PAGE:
Ruto Talks about Diversification

Maize farmers in the North Rift have been lamenting over maize prices which has never been stable. Last year the National Cereals and Produce Board bought maize from farmers at Ksh 3600. However, this year the cabinet has recommended Ksh 2300. This has caused uproar in the north lift as Mp’s Alfred Keter and his counterparts Joshua Kuttuny and Silas Tiren have been in the forefront in condemning the prices. Regarding this issue, DP Ruto has hit back at the politicians who according to him, thinks too small and are opposed to calls of diversification to other types of crops other than maize.

DP RUTO ON DIVERSIFICATION

“I heard some people say the other day that they are not interested in diversification because you cannot put avocados in a store or you cannot feed avocados on initiates,” he said.

“People are producing for markets to export while others are thinking of how to produce to go and put in a store. That is how low some people think in our country.”

In a scathing attack on the DP, the rebel Jubilee legislators alleged the DP has bought a 500-acre piece of land in Congo and that he was positioning himself as the principal maize supplier by discouraging the region from maize farming.

“You can’t be telling us to diversify in avocados, plant macadamia but you are not telling us what happened to maize,” Keter said.

The MPs did not, however, back their allegations with any evidence.

They claimed Ruto was behind the prices which they termed too low.

“We want to tell the DP that we know the problems and cartels frustrating farmers are directly linked to him and his office and that is why we want all leaders probed,” Keter said.

But Ruto says that the government has signed many export treaties and it is time the region stopped overdependence on subsistence maize production.

“The President was in China for the China Expo and the primary thing he went to do is ensure we open the Chinese market to Kenyan exports,” Ruto said.

He said the answer to achieving double-digit growth of the GDP and manufacturing growth of up to 15 per cent lies in the country’s export strategy.

The Dp said the government is keen on increasing potato production five-fold and expanding rice production by 300 per cent.

Ruto said the government is focused on diversification to achieve the Big Four Agenda.

He said the MPs need to be encouraged to see the bigger picture and the economic potential that diversified farming will bring the region and the country at large.

He said Kenya can now access the Chinese export market through exports.

“We now have signed the phytosanitary agreement that will now make it possible for Kenyans to export macadamia, avocados, horticulture, tea, coffee and pyrethrum to the Chinese market,” Ruto said.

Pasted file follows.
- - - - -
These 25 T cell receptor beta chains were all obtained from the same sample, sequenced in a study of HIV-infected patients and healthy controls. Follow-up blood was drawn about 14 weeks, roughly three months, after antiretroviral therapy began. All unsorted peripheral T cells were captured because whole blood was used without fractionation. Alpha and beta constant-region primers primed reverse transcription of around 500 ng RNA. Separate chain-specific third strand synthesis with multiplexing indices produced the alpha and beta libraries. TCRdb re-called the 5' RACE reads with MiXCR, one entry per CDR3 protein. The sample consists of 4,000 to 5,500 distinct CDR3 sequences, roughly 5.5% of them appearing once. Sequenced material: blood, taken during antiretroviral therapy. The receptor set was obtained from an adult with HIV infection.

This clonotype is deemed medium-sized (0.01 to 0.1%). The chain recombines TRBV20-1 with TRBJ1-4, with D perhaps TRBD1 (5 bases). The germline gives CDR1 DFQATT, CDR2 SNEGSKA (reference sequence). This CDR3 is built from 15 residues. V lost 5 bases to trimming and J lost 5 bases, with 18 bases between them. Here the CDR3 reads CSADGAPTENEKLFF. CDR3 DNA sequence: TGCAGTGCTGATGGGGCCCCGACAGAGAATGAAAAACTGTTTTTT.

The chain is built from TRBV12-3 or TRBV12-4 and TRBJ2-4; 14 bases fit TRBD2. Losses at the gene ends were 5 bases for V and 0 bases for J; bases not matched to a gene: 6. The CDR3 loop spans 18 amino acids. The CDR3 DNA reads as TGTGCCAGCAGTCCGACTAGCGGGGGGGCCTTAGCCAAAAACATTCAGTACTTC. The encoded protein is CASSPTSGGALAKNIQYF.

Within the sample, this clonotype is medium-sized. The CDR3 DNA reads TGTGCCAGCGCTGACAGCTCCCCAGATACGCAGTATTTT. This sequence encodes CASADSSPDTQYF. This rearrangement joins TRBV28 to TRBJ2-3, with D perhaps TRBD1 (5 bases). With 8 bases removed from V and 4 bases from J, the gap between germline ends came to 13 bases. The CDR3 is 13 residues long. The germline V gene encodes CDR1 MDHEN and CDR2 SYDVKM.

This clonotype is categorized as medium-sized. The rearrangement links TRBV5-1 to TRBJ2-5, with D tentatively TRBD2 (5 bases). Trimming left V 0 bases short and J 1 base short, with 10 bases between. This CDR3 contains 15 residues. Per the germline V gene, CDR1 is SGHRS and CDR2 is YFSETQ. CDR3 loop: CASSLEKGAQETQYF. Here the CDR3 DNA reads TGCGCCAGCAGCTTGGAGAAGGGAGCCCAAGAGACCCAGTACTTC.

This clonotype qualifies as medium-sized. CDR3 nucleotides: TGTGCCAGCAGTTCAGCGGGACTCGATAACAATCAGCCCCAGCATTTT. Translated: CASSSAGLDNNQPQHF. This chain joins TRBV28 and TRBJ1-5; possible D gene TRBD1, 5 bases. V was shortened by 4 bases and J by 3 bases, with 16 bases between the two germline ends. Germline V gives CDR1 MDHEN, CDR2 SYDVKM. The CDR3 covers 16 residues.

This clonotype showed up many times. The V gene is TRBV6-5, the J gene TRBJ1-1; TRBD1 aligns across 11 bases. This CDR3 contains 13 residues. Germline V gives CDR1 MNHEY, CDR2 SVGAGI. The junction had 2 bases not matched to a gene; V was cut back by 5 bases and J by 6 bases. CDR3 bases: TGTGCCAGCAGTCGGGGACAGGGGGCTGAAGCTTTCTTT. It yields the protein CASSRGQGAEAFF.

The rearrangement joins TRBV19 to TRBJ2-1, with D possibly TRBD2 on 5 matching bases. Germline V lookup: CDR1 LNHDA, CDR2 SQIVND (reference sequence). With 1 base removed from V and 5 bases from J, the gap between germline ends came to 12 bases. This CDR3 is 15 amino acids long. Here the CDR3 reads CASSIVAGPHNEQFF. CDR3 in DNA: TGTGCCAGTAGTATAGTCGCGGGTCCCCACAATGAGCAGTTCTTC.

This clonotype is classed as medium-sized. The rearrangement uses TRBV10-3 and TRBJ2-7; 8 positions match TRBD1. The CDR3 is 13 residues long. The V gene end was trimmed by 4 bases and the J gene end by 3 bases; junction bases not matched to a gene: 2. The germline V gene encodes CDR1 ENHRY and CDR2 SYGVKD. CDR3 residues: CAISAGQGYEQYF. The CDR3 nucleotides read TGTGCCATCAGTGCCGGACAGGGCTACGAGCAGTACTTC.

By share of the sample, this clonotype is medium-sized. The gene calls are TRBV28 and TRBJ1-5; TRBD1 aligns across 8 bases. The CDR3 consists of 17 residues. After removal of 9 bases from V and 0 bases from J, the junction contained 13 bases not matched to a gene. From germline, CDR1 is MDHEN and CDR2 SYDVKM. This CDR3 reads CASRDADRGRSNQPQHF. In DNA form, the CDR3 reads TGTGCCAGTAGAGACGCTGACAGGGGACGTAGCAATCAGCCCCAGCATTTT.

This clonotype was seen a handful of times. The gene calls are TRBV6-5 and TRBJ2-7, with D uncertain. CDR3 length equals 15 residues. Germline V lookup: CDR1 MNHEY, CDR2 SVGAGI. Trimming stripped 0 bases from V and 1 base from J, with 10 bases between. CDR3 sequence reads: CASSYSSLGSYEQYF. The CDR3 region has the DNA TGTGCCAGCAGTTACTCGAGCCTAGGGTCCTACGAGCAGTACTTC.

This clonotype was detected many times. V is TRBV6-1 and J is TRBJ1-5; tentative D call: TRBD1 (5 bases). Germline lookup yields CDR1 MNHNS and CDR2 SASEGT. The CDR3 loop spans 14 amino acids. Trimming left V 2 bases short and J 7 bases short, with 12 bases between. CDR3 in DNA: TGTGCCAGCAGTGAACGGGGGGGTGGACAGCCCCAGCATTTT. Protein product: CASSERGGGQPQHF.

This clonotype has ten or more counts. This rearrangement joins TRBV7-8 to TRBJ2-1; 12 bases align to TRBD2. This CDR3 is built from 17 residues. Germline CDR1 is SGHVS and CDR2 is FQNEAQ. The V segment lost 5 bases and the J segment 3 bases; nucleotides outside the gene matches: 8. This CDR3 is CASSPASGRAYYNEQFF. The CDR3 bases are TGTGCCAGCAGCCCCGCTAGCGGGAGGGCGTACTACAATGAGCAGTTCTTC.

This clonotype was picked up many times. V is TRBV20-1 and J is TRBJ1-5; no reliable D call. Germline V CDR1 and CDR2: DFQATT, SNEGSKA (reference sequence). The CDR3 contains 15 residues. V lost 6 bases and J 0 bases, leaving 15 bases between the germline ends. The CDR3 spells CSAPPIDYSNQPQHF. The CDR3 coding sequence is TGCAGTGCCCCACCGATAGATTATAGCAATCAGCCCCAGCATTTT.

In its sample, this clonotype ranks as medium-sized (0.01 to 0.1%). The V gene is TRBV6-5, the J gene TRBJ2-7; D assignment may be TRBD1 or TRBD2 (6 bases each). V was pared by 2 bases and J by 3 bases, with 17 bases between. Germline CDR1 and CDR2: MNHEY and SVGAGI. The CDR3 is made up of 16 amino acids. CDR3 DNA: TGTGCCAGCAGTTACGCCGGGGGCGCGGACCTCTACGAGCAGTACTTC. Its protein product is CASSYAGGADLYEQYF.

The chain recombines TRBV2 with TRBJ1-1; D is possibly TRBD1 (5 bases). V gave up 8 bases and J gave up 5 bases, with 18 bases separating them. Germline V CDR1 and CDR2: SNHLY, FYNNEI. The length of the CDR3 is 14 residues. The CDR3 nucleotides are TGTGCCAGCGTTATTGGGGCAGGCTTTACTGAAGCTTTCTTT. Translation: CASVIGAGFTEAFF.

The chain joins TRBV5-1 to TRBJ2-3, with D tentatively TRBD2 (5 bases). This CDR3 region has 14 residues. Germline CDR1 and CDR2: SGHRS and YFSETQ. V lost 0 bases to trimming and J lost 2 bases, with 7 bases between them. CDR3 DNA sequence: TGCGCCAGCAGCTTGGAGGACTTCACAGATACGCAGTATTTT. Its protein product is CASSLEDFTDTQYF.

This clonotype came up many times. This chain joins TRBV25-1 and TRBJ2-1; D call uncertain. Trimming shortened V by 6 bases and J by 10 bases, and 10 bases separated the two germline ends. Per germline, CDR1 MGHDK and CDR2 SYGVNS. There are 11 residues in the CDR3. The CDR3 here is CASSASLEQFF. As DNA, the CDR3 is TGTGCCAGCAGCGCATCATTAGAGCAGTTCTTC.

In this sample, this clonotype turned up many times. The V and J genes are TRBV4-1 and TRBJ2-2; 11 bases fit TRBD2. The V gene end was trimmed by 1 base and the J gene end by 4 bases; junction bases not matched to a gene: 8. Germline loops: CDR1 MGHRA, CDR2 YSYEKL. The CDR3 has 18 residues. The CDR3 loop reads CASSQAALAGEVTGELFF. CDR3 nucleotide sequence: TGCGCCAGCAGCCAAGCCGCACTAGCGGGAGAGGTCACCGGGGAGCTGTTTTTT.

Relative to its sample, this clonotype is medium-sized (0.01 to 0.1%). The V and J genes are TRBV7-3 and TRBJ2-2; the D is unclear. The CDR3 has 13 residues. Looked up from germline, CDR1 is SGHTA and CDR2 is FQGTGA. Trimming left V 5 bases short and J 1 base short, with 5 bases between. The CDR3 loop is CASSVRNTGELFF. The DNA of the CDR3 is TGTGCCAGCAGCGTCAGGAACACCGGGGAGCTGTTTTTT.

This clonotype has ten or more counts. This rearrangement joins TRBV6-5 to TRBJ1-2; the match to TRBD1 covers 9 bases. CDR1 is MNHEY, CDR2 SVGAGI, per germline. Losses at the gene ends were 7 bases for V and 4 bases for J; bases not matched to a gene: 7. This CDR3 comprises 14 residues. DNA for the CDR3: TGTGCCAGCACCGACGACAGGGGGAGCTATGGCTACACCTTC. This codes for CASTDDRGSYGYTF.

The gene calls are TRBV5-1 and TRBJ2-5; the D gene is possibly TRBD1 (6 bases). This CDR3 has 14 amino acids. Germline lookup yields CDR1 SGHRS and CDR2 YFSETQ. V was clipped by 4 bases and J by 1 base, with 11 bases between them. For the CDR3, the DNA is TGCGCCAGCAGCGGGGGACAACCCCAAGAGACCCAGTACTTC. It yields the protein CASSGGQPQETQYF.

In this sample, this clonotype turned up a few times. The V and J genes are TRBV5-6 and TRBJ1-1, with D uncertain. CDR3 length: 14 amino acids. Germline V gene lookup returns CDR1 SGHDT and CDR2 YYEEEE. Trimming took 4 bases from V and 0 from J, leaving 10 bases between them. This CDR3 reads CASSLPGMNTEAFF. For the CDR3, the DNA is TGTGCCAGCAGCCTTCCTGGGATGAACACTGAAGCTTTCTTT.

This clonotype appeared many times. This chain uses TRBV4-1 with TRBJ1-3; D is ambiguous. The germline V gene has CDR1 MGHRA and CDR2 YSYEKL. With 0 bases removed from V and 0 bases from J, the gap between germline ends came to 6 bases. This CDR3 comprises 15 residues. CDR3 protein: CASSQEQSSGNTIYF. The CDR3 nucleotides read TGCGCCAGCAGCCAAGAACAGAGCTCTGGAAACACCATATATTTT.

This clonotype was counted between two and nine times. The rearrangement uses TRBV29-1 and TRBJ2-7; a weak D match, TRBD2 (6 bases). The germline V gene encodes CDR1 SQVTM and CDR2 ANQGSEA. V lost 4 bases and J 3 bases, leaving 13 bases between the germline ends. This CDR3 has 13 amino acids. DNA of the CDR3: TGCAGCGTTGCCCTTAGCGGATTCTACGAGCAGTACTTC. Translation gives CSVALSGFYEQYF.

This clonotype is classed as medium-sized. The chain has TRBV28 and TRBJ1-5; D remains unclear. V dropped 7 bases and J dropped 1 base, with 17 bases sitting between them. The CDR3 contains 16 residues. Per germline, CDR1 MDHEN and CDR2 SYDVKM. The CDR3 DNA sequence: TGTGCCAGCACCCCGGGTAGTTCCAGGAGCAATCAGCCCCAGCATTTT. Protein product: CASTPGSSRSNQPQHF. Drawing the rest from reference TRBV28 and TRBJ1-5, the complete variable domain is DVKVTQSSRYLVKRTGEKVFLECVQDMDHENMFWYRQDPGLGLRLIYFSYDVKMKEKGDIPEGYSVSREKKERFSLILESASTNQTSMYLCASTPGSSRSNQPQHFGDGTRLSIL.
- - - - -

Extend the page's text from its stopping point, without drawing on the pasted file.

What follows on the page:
He urged counties to exploit the rising export market space by repositioning their production strategies to feed the export market.

“That will be the turning point for our economic fortunes as a country,” Ruto said.

Reasons Why Hass Avocado is Preferred over other Varieties

So, what are the advantages of diversification?

If diversification into hass avocado and macadamia is done, you’re likely to grasp a range of benefits which you don’t often find in a traditional farm:

  • Increased revenue – by taking on new activities you and your family are likely to enjoy an increased farm income and a better quality of life.
  • Adaptability – branching out encourages you to be willing to change and look out for other opportunities. By adding a new activity you will learn what works for you and your farm and be better able to make further changes in the future and respond to new opportunities as they arise.
  • Security – by moving into new activities farms can provide you and your family members with a long term future and greater stability. By branching out you will increase the number of sources of revenue for your farm ensuring that you are less susceptible to any one income source letting you down.
  • Tradition – diversifying can provide you and your family with a means of carrying on your farming tradition. While the focus of diversifying may be on increasing income and securing a future it can provide the means of subsidising and continuing the traditional activities that are valued and enjoyed.
  • Develop new skills – running a new venture will provide the opportunity to increase your skills and expand your network of business contacts. From management to marketing and finance to customer service diversifying will develop your business flair.

Being realistic in your budgeting is critical as a common pitfall is to over estimate income and to under estimate the costs of running the business.

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Let us not over-rely on just one type of crop. We urge farmers to start thinking about the future and outside the box. If you are a coffee farmer, why don’t you inter-crop with macadamia, there is no harm in so doing. If you are a tea farmer, plant hass avocados at the edges of your farm.

The other farmers such as maize farmers, I urge you to have a section where you can plant other crops and fruits. Most successful farmers are those who have done diversification.

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